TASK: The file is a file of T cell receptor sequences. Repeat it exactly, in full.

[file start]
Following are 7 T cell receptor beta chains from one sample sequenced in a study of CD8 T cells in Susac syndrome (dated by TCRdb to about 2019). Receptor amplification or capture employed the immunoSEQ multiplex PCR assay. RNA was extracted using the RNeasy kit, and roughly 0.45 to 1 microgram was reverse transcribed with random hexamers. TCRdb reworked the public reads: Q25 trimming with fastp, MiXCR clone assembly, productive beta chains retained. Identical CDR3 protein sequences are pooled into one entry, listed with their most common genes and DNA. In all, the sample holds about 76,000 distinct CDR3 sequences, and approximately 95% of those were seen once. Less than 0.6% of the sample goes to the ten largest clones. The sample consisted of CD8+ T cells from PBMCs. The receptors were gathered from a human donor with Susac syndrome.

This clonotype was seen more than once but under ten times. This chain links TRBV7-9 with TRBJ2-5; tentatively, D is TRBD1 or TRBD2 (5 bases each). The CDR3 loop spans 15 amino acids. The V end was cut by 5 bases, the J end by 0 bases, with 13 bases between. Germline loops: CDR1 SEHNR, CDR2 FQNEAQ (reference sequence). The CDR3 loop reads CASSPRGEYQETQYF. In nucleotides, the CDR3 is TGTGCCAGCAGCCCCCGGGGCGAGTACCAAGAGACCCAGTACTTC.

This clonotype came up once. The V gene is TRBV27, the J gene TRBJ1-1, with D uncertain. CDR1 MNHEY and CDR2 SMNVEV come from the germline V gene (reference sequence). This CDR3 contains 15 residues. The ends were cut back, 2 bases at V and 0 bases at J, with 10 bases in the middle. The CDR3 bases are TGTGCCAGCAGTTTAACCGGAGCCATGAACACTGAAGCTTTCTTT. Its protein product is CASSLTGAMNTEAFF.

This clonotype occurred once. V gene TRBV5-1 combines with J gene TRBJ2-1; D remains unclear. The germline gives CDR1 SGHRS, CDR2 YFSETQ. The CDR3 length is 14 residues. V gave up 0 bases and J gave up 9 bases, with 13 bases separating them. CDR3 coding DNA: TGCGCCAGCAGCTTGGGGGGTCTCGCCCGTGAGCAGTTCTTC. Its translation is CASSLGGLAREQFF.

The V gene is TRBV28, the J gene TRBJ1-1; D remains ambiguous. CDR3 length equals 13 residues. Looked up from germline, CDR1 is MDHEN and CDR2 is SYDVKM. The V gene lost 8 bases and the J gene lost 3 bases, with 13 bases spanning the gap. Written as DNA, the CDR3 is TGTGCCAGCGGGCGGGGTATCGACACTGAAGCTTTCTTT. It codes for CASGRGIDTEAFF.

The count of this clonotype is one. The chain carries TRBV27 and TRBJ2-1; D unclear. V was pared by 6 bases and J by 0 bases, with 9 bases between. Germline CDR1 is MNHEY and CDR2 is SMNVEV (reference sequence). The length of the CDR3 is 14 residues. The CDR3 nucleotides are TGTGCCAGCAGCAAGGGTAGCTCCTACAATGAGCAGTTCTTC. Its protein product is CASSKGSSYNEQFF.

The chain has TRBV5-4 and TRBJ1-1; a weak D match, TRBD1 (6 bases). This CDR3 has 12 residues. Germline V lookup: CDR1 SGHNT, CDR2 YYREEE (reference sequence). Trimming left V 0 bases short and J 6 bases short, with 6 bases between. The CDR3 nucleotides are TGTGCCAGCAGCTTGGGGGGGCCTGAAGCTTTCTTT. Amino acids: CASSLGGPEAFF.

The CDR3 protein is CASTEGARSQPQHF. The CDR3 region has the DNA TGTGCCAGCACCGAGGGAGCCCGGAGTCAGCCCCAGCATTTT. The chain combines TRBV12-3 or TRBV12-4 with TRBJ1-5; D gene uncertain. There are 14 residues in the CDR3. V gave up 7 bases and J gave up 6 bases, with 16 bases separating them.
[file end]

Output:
Following are 7 T cell receptor beta chains from one sample sequenced in a study of CD8 T cells in Susac syndrome (dated by TCRdb to about 2019). Receptor amplification or capture employed the immunoSEQ multiplex PCR assay. RNA was extracted using the RNeasy kit, and roughly 0.45 to 1 microgram was reverse transcribed with random hexamers. TCRdb reworked the public reads: Q25 trimming with fastp, MiXCR clone assembly, productive beta chains retained. Identical CDR3 protein sequences are pooled into one entry, listed with their most common genes and DNA. In all, the sample holds about 76,000 distinct CDR3 sequences, and approximately 95% of those were seen once. Less than 0.6% of the sample goes to the ten largest clones. The sample consisted of CD8+ T cells from PBMCs. The receptors were gathered from a human donor with Susac syndrome.

This clonotype was seen more than once but under ten times. This chain links TRBV7-9 with TRBJ2-5; tentatively, D is TRBD1 or TRBD2 (5 bases each). The CDR3 loop spans 15 amino acids. The V end was cut by 5 bases, the J end by 0 bases, with 13 bases between. Germline loops: CDR1 SEHNR, CDR2 FQNEAQ (reference sequence). The CDR3 loop reads CASSPRGEYQETQYF. In nucleotides, the CDR3 is TGTGCCAGCAGCCCCCGGGGCGAGTACCAAGAGACCCAGTACTTC.

This clonotype came up once. The V gene is TRBV27, the J gene TRBJ1-1, with D uncertain. CDR1 MNHEY and CDR2 SMNVEV come from the germline V gene (reference sequence). This CDR3 contains 15 residues. The ends were cut back, 2 bases at V and 0 bases at J, with 10 bases in the middle. The CDR3 bases are TGTGCCAGCAGTTTAACCGGAGCCATGAACACTGAAGCTTTCTTT. Its protein product is CASSLTGAMNTEAFF.

This clonotype occurred once. V gene TRBV5-1 combines with J gene TRBJ2-1; D remains unclear. The germline gives CDR1 SGHRS, CDR2 YFSETQ. The CDR3 length is 14 residues. V gave up 0 bases and J gave up 9 bases, with 13 bases separating them. CDR3 coding DNA: TGCGCCAGCAGCTTGGGGGGTCTCGCCCGTGAGCAGTTCTTC. Its translation is CASSLGGLAREQFF.

The V gene is TRBV28, the J gene TRBJ1-1; D remains ambiguous. CDR3 length equals 13 residues. Looked up from germline, CDR1 is MDHEN and CDR2 is SYDVKM. The V gene lost 8 bases and the J gene lost 3 bases, with 13 bases spanning the gap. Written as DNA, the CDR3 is TGTGCCAGCGGGCGGGGTATCGACACTGAAGCTTTCTTT. It codes for CASGRGIDTEAFF.

The count of this clonotype is one. The chain carries TRBV27 and TRBJ2-1; D unclear. V was pared by 6 bases and J by 0 bases, with 9 bases between. Germline CDR1 is MNHEY and CDR2 is SMNVEV (reference sequence). The length of the CDR3 is 14 residues. The CDR3 nucleotides are TGTGCCAGCAGCAAGGGTAGCTCCTACAATGAGCAGTTCTTC. Its protein product is CASSKGSSYNEQFF.

The chain has TRBV5-4 and TRBJ1-1; a weak D match, TRBD1 (6 bases). This CDR3 has 12 residues. Germline V lookup: CDR1 SGHNT, CDR2 YYREEE (reference sequence). Trimming left V 0 bases short and J 6 bases short, with 6 bases between. The CDR3 nucleotides are TGTGCCAGCAGCTTGGGGGGGCCTGAAGCTTTCTTT. Amino acids: CASSLGGPEAFF.

The CDR3 protein is CASTEGARSQPQHF. The CDR3 region has the DNA TGTGCCAGCACCGAGGGAGCCCGGAGTCAGCCCCAGCATTTT. The chain combines TRBV12-3 or TRBV12-4 with TRBJ1-5; D gene uncertain. There are 14 residues in the CDR3. V gave up 7 bases and J gave up 6 bases, with 16 bases separating them.